I was able to harvest about a half bushel of cabbages from our fall planting.

I need to admit that, shy of coleslaw, I pretty much never cook cabbage.  Next I’ll admit to only liking iceberg lettuce, I know, I deserve that.

I’d recently purchased Tender by Nigel Slater, which is officially my new favorite cookbook.  Each chapter is a different vegetable, and he covers growing them in your garden (and what varieties he favors), general tips for cooking the veg in question (what seasonings and preparations work best) and then he provides a handful of recipes.  The gratin of white cabbage, cheese and mustard looked like the perfect way to expand my repertoire.  Amusingly, the recipe calls for no mustard, which I’m guessing is a change the editors made for the American version, and someone forgot to adjust the title accordingly.

First the cabbage is quartered (although we eighth-ed it so as to be more child friendly). Then blanch and set aside in a gratin dish.

Next comes a bechamel sauce with lost of cheese added at the end.

Then pour the sauce over the cabbage, sprinkle with bread crumbs and bake in the oven.  You can see that I was on quite a tear that night, as the cabbage was paired with roast chicken and sweet potato bread stuffing (from bread I made myself).  This is how I’m cooping with being a restaurant widow.  I cook.  A lot.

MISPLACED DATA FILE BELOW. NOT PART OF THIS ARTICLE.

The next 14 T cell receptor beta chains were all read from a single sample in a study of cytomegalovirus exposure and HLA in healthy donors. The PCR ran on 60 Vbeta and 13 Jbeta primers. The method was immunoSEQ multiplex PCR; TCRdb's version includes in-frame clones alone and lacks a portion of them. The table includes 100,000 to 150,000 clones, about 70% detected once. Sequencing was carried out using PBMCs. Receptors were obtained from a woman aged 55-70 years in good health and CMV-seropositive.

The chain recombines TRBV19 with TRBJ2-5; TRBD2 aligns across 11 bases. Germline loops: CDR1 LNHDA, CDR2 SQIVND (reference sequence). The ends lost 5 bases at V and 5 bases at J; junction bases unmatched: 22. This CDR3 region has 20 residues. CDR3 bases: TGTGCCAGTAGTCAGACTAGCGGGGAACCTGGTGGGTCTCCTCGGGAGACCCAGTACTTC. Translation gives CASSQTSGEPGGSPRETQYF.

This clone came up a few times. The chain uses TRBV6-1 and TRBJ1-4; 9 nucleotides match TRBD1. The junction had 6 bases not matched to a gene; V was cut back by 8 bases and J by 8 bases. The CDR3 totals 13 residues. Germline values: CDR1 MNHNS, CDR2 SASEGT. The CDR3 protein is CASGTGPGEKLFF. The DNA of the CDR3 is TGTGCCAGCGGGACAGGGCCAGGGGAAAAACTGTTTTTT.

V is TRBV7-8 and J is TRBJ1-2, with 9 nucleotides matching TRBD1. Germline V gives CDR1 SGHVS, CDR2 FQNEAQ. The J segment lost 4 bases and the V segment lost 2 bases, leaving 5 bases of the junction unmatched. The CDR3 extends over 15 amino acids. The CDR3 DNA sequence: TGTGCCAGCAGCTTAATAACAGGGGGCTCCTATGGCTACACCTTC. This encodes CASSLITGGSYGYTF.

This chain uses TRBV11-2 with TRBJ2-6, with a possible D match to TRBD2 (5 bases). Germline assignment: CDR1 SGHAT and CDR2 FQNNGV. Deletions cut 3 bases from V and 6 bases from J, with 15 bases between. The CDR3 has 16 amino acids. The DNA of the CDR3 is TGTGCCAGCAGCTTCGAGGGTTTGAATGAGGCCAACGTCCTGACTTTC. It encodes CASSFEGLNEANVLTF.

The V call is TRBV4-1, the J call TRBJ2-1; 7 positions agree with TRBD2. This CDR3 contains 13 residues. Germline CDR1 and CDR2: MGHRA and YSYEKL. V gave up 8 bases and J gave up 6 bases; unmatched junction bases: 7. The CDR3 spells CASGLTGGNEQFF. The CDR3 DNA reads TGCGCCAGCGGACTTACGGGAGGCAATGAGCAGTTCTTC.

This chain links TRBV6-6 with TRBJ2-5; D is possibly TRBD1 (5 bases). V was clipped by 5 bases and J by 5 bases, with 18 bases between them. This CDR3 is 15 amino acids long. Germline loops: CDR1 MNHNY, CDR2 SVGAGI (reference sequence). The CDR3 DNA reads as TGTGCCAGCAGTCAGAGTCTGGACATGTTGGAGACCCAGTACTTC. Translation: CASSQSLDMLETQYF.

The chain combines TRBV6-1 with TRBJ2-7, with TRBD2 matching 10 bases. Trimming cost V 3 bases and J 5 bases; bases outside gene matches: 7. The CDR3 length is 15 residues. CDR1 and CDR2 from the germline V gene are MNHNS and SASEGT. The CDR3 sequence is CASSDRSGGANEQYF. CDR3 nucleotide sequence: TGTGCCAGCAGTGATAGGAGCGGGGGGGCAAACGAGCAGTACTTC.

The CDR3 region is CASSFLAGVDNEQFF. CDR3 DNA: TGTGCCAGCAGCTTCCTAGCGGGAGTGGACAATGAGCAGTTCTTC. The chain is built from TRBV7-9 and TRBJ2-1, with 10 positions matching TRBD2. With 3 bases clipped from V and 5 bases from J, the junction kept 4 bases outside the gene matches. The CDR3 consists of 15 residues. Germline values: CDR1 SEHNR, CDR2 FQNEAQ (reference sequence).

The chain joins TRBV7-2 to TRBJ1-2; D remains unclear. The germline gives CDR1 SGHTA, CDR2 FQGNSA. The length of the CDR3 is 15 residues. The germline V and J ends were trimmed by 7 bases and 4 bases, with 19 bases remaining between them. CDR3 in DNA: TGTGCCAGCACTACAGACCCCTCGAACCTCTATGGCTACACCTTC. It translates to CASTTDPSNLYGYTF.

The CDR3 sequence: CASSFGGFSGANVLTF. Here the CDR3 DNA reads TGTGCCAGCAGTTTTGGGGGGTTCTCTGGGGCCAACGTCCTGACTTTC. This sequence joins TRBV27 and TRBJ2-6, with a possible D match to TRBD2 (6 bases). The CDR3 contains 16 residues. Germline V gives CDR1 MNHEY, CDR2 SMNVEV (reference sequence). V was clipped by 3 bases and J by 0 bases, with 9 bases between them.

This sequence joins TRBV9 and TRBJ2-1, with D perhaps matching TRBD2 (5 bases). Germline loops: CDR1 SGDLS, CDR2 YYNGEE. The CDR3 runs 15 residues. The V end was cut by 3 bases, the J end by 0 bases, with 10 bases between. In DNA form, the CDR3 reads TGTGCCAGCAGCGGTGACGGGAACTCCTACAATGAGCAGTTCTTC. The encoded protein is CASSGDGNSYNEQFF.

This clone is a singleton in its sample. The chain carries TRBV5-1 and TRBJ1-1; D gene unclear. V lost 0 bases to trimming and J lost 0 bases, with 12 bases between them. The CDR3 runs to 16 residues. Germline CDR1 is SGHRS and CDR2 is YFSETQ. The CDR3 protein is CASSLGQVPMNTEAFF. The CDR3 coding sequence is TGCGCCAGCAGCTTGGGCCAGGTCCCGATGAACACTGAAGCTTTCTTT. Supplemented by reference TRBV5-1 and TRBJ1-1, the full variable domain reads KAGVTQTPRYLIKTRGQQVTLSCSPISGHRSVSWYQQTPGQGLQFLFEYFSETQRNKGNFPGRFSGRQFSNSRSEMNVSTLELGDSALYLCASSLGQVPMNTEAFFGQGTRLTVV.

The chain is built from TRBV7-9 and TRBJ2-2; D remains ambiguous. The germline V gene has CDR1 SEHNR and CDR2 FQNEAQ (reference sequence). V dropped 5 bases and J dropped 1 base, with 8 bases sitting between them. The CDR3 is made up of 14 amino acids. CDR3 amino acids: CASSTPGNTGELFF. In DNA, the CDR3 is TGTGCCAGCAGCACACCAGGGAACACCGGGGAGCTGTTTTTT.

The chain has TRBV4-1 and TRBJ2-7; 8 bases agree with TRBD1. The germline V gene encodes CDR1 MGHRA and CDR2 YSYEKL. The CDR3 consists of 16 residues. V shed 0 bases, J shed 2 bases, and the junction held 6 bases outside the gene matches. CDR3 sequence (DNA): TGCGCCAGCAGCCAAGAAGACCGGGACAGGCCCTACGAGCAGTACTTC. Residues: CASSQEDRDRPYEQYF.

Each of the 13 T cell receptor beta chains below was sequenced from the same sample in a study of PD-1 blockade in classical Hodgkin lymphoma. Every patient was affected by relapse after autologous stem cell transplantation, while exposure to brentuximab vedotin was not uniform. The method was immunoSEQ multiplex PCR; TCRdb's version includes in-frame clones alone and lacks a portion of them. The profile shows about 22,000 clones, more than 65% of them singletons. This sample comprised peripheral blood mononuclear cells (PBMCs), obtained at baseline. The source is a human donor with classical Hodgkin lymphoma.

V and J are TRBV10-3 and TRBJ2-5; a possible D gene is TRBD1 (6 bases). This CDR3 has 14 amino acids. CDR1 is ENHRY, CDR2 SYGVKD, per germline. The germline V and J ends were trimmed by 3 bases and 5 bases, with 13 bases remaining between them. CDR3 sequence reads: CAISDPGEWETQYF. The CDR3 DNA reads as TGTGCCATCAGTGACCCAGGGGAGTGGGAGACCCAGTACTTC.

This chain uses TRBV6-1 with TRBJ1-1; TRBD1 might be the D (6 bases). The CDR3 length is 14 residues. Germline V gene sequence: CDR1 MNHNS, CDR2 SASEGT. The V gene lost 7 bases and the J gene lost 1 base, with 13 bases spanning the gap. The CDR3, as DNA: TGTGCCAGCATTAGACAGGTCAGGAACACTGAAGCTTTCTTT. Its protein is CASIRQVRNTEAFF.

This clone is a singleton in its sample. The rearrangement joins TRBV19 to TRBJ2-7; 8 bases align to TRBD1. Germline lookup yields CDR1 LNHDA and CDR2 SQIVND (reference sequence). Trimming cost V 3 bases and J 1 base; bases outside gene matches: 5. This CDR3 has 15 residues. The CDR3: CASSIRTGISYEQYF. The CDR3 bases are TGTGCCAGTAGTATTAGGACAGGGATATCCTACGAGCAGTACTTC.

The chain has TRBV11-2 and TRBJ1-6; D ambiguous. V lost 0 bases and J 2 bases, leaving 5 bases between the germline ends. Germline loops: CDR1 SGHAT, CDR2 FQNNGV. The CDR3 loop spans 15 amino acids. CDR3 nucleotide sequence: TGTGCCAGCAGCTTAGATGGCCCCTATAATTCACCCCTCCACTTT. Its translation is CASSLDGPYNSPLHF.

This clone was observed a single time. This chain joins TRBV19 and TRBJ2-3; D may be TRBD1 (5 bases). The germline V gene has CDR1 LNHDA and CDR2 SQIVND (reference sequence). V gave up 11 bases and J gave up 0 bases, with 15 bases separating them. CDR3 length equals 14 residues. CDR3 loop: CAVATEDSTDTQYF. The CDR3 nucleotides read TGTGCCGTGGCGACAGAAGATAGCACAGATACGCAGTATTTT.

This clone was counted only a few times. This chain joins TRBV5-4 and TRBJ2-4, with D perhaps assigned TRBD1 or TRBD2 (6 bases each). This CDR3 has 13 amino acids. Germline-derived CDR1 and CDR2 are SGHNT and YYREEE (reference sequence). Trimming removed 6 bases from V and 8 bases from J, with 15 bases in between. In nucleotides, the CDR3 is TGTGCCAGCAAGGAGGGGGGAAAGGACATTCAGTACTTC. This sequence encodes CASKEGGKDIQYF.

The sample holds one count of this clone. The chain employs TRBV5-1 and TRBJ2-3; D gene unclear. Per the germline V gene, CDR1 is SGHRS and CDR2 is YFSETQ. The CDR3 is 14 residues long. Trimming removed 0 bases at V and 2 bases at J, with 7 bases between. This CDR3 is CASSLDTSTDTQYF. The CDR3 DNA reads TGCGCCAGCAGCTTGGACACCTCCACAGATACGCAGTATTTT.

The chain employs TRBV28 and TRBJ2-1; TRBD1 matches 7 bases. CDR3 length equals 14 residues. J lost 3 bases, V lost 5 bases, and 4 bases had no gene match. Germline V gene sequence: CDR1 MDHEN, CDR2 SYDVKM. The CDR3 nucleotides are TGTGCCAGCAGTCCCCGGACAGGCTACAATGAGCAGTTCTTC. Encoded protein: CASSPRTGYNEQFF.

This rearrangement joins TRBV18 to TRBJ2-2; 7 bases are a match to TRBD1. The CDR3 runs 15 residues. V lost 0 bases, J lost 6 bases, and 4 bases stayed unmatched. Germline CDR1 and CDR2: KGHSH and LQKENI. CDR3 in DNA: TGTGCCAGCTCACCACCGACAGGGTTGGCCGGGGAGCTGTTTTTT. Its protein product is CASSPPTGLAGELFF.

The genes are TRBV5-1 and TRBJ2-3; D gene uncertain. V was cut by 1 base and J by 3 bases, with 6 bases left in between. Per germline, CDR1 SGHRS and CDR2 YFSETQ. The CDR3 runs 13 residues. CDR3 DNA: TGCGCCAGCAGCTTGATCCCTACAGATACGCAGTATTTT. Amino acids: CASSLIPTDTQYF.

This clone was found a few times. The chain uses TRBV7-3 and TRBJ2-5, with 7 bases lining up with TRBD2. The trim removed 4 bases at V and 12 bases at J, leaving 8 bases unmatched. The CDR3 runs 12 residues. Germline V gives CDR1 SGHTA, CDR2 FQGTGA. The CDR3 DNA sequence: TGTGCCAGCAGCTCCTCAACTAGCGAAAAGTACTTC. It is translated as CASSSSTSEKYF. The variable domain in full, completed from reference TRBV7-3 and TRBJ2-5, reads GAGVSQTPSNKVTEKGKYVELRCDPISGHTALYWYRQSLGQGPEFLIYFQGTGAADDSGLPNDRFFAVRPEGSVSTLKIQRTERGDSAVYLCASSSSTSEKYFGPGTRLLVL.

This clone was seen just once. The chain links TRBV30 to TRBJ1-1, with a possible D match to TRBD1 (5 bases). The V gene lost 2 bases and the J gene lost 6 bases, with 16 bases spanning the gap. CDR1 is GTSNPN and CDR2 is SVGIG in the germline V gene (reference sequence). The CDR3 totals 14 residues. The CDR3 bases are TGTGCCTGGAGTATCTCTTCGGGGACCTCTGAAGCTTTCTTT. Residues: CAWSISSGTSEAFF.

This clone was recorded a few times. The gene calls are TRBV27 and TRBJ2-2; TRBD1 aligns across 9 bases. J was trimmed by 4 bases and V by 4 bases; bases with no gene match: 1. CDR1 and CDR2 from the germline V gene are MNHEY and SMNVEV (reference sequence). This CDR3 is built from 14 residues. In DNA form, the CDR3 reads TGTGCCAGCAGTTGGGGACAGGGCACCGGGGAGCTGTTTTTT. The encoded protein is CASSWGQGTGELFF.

Everything comes out once you get some nice browning.

I am a complete convert to cabbage.  I’ve since made this recipe three times and will always have cabbage in my winter garden henceforth.  I refuse to give you the exact recipe because you really just need to buy the book.  Trust me on this one.

And, for the record, the sweet potato stuffing turned out wonderfully.

Next up, I tried my hand at sauerkraut.  I purchased a perfect pickler a few months back and was dying to try it.  I followed the instructions instead of using a recipe from one of my canning books.  First up, shred the cabbage.  Then mash it with a wooden spoon to release the juices.

Add salt, and set aside overnight so more juices are released.  Then pound some more.  Then toss the whole mess into a mason jar, add something to hold the cabbage submerged in it’s own juices (a ramikin works wonders), top with the perfect pickler air lock and set in a drak place for four days.

After that you have fermented sauerkraut that can live in the fridge.  This is an amazing excuse to eat hot dogs.

Especially when dressed with homemade ketchup.

Next time I think I’ll add some seasoning, like caraway seeds, but overall, I think my sauerkraut deserves a solid B.  Hurray for cabbage!